by Whatsblem the Pro
The winning entry in the 2013 Burning Man Airport Terminal and Pilot’s Lounge Design Competition has been announced; the design chosen by a panel of judges was submitted by architect Ross Smith of San Francisco.
Thomas Rettenwender of EcoLogic Design Lab, the firm that judged the contest, writes:
“After reviewing all the submitted projects received from around the world (including Shanghai, Austria, Canada, San Francisco, Hamburg, Columbus, Holland, … ) the judges had a difficult job of selecting the winning projects. Every single entry had interesting concepts and ideas to review and evaluate. Conditions in the Blackrock Desert are extreme, many projects may have been just to beautiful to subject to this degree of abuse ! Usually architects/designers want their buildings to fly, the concern of course is that the structures flyaway. The ability to assemble the structure under winds and sand storms made the designs with fewer parts stand out. There was also the desire to find an iconic shape that looked impressive from the sky and from the ground. After several weeks of review about ten projects were brought to the Burningman Headquarters, Market St. San Francisco and over the course of several hours of bagels, coconut water and vicious debate the final projects had to be selected – Our wish, however was to see all these projects being built – flying, blowing, flapping, tumbling, shining, rising up across the playa – and we hope the designers out there continue to pursue this goal. Good Luck and Congratulations to all entrants. We are grateful for the participation. We were very impressed with all the hard work they put in to the entries. It was an honor to review the designs.”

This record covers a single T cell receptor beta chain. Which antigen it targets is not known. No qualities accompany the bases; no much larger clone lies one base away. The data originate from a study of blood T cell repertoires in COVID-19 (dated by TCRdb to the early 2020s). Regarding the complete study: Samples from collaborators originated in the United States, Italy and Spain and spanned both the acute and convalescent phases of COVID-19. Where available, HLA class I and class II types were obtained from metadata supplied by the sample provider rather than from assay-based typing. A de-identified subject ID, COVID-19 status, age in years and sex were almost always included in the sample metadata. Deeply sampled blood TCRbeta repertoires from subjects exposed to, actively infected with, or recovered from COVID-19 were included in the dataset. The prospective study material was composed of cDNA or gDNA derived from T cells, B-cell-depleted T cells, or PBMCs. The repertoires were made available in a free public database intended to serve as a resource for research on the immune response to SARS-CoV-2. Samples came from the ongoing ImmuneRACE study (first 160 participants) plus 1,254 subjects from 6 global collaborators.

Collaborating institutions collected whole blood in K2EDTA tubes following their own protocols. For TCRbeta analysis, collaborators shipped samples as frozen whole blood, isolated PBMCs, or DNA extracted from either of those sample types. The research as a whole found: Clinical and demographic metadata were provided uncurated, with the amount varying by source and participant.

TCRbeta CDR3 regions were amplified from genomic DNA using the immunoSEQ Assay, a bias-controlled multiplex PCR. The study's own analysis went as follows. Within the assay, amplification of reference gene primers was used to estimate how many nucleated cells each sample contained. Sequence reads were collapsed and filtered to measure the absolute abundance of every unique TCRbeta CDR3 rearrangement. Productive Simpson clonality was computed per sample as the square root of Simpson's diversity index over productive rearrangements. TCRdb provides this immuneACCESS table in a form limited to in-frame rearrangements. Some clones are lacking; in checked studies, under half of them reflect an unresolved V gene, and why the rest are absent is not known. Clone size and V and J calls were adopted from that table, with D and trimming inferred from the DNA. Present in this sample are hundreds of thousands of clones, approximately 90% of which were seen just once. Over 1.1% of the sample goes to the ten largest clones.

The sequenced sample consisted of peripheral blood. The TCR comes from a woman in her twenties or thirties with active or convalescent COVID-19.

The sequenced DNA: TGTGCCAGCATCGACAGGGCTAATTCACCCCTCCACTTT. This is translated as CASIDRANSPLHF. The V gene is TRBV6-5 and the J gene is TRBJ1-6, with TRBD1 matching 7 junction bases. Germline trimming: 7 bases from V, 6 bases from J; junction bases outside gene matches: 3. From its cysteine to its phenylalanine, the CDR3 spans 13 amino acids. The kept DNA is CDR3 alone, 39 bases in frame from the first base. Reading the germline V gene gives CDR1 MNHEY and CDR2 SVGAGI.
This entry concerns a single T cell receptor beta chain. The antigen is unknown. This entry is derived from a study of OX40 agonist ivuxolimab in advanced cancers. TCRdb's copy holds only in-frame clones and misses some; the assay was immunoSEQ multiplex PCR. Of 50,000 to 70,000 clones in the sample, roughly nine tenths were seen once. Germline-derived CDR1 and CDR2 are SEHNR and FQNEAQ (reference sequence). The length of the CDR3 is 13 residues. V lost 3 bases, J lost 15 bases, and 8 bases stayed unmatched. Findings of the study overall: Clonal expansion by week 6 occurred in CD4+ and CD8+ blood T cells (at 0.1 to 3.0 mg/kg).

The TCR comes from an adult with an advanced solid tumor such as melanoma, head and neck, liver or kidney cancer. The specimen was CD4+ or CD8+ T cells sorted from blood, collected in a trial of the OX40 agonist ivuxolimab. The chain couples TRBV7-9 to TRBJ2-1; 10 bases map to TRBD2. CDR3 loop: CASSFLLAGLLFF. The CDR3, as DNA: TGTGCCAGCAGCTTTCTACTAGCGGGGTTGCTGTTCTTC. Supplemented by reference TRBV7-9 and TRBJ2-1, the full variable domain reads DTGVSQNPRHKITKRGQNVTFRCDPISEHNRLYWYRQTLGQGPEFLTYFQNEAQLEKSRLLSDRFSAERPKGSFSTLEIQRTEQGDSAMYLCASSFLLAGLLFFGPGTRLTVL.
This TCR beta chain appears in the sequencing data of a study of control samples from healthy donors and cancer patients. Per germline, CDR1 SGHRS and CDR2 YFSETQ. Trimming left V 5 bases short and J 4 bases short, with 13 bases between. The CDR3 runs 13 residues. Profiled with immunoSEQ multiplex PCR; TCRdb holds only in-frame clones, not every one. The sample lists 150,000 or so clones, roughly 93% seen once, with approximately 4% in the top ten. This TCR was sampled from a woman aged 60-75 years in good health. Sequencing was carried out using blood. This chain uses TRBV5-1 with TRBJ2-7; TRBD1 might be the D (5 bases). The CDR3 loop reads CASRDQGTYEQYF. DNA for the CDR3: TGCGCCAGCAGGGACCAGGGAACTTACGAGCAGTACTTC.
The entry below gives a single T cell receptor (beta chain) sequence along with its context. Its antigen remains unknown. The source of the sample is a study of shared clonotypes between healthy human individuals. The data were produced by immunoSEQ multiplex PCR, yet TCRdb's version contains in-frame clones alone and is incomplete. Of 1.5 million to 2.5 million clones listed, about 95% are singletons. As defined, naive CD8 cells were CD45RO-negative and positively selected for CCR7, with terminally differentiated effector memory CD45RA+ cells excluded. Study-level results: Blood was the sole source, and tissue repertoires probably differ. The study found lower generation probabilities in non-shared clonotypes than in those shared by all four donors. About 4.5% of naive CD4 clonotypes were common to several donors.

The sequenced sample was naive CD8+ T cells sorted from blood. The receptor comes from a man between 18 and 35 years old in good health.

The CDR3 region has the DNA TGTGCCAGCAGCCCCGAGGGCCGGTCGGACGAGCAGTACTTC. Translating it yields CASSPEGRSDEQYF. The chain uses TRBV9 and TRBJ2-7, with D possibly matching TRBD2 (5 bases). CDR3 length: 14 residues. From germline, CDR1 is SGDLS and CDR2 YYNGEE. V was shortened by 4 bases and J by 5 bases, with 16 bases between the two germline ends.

Ross Smith’s design won accolades from the judges for its iconic shape, which will be easily recognizable to pilots from the air; it’s canny re-purposing of its own shipping containers as anchors; the lightweight, easy-to-install design; the small number of parts, and the mobility of the ‘wings,’ which can be dropped to shelter the interior in case of dust storms.
The rest of the competition results have been posted at EcoLogic Design Lab’s website.
The competition was judged by Thom Faulders, Eric Corey Freed, Michael Twing, Steve Ramseur, Thomas Rettenwender and Luke Lukoskie.